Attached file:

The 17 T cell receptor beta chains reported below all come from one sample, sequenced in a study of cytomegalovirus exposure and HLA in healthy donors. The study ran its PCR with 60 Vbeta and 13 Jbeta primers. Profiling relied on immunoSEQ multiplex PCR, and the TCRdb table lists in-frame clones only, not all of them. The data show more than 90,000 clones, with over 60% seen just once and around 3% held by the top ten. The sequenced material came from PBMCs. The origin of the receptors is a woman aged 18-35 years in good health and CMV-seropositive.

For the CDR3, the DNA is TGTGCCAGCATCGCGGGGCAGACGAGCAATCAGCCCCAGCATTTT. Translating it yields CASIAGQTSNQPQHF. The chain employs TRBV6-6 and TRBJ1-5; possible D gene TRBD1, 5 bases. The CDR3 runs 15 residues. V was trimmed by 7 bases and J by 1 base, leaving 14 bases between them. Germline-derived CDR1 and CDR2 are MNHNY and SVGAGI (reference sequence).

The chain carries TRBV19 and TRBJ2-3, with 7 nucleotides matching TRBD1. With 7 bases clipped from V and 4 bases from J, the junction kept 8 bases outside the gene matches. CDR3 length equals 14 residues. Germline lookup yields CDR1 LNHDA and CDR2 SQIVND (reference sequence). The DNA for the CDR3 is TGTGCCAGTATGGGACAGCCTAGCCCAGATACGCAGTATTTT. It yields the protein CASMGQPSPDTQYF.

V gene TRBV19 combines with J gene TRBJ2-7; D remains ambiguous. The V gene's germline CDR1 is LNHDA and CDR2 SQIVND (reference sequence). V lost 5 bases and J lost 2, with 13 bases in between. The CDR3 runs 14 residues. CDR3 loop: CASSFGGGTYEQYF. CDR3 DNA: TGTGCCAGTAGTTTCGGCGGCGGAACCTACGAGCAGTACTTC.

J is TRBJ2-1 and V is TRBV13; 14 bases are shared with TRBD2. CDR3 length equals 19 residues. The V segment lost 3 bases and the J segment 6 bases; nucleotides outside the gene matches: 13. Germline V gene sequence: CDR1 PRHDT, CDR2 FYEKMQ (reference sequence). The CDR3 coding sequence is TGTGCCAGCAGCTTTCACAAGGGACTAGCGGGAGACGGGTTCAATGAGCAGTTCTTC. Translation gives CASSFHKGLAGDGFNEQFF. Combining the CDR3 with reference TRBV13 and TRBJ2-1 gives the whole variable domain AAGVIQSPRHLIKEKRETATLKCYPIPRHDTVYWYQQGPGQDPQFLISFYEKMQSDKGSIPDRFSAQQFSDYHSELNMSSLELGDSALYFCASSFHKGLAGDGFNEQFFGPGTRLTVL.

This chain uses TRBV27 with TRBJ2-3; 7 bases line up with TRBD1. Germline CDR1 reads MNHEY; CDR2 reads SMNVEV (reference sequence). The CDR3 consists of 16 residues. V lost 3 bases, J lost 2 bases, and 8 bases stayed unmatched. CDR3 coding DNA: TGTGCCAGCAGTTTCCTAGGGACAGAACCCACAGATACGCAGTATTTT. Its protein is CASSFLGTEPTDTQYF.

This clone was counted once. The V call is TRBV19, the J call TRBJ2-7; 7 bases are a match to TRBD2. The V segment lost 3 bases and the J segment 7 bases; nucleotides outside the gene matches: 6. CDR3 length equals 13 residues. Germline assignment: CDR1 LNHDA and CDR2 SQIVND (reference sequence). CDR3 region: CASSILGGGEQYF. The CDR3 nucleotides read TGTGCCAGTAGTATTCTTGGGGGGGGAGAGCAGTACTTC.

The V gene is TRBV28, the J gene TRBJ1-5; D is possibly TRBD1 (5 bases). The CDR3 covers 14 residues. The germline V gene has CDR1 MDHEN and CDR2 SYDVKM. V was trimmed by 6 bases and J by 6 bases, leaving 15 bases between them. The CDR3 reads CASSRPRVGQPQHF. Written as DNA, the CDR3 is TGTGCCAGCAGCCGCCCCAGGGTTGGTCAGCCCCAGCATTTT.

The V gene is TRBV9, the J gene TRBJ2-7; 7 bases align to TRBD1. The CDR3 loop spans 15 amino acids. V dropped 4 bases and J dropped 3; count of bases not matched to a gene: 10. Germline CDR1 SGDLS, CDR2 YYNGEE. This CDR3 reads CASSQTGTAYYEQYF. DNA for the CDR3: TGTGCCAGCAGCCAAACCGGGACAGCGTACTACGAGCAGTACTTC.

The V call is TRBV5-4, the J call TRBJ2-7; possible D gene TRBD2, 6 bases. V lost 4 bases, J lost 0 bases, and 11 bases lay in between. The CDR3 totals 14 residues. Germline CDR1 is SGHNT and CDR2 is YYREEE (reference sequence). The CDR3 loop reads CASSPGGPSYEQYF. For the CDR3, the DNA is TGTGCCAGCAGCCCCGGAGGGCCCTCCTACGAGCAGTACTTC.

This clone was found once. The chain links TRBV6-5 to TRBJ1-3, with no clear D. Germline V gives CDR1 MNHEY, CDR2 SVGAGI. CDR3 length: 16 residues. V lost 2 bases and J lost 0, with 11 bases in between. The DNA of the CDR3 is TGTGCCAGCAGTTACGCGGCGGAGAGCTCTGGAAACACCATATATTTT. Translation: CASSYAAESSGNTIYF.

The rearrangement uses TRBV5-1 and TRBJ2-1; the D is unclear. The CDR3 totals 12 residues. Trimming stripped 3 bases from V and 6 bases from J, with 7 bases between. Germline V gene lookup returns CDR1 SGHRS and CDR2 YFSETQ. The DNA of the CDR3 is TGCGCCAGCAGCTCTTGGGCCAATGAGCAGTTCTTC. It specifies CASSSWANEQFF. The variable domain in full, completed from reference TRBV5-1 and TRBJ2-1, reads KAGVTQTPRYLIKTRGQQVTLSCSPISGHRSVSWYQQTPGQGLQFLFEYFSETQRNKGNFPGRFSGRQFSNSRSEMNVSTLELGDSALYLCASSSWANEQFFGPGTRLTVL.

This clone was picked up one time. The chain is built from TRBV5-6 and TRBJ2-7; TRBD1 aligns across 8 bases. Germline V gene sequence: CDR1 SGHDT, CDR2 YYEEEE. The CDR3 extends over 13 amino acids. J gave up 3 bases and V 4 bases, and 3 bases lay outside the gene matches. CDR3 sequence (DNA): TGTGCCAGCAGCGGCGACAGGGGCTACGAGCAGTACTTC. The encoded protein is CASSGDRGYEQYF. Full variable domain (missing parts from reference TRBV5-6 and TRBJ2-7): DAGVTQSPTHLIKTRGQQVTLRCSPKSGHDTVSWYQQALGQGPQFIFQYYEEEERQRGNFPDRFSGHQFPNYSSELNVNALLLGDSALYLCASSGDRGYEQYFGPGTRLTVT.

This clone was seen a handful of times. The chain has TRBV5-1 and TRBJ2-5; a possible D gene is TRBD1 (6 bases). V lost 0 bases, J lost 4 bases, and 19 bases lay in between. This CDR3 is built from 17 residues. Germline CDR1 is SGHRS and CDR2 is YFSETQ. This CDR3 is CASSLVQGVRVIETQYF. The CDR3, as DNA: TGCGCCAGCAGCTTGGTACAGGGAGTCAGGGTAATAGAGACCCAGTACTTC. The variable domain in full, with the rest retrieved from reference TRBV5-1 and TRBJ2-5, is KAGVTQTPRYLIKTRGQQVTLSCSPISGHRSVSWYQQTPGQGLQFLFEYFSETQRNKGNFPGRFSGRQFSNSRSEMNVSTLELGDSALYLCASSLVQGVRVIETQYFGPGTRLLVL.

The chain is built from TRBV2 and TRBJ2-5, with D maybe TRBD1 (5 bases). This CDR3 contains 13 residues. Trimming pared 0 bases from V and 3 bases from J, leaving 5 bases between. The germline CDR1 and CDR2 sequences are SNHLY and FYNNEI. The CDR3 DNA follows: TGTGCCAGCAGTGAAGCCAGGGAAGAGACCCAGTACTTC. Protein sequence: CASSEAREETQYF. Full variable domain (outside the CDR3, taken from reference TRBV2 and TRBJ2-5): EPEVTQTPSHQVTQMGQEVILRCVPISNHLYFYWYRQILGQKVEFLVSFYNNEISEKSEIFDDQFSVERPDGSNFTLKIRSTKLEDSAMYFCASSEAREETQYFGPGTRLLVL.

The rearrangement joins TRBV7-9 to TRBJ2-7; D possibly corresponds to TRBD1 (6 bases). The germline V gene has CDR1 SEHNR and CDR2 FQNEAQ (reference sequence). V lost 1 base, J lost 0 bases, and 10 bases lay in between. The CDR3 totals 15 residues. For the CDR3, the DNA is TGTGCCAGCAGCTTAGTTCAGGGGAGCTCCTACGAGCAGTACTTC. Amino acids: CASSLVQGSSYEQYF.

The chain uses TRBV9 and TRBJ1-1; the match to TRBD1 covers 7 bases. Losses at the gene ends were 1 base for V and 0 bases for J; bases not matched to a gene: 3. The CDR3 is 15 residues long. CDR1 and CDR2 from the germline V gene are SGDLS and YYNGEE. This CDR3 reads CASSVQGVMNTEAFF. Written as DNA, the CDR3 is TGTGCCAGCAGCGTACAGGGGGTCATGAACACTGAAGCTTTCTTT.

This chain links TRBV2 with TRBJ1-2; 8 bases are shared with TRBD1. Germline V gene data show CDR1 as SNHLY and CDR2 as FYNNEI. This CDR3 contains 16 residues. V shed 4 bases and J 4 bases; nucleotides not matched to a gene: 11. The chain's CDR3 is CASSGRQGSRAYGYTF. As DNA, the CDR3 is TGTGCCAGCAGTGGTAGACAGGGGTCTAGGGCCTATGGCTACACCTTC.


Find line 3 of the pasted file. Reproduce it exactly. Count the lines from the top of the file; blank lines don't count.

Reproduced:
The chain carries TRBV19 and TRBJ2-3, with 7 nucleotides matching TRBD1. With 7 bases clipped from V and 4 bases from J, the junction kept 8 bases outside the gene matches. CDR3 length equals 14 residues. Germline lookup yields CDR1 LNHDA and CDR2 SQIVND (reference sequence). The DNA for the CDR3 is TGTGCCAGTATGGGACAGCCTAGCCCAGATACGCAGTATTTT. It yields the protein CASMGQPSPDTQYF.